Introduction

Megan Narvey

Welcome to the conservation lab at UCL’s Institute of Archaeology in central London!

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Here, students in the MSc Conservation for Archaeology and Museums learn the practical techniques and critical thinking skills necessary for a career saving innocent objects from horrific fates like bronze disease and improper storage.

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The Institute of Archaeology has been the home to conservation students for many years, as conservation was first established at the Institute of Archaeology in 1937 (thankfully, the labs have been refurbished several times since then). If you look closely, you can see that years of students have made their mark on the lab. These little random inside jokes spread throughout the lab are one of my favourite parts about working and learning here.

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Myself and the other MSc students in the lab are in the middle of a three year course on the conservation of objects at UCL. The first year consisted of the MA Principles of Conservation, a course studying the theoretical basis of conservation and its management. Next came the MSc, where we spend one year in this lab and another year in internships across the United Kingdom.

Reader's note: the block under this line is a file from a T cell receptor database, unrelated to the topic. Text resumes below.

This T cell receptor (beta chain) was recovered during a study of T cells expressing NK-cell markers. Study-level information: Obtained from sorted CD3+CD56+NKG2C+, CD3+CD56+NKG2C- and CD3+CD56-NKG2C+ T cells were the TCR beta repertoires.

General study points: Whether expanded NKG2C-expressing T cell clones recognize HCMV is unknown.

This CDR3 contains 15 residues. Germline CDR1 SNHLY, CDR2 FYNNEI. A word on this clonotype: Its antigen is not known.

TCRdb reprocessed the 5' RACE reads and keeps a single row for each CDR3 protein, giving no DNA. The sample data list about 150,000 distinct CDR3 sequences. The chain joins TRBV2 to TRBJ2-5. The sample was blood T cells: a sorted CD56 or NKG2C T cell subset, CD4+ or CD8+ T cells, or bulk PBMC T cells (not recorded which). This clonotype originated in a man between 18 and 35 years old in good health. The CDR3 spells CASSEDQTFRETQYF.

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This year we work on a variety of objects, from ceramics and glass to metals and organic objects, from archaeology, social history, and ethnographic collections. We also participate in a variety of related projects: conducting collections surveys, developing outreach programs with communities and for small museums, doing conservation science research, and much more. We tend to be very busy.

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Here at Conservation Lab Chat, we hope to open this busy lab up to those who might never otherwise visit (although we love visitors!). We will regularly post about our projects, treatments, and the other interesting things that happen in the lab. We hope you enjoy your time here. Welcome to the conservation lab, and welcome to our little corner of London!

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Postscript: If you like this, you should check out the other conservation blog at UCL, which talks about modern conservation issues and news: Conversations on Conservation of Cultural Heritage.

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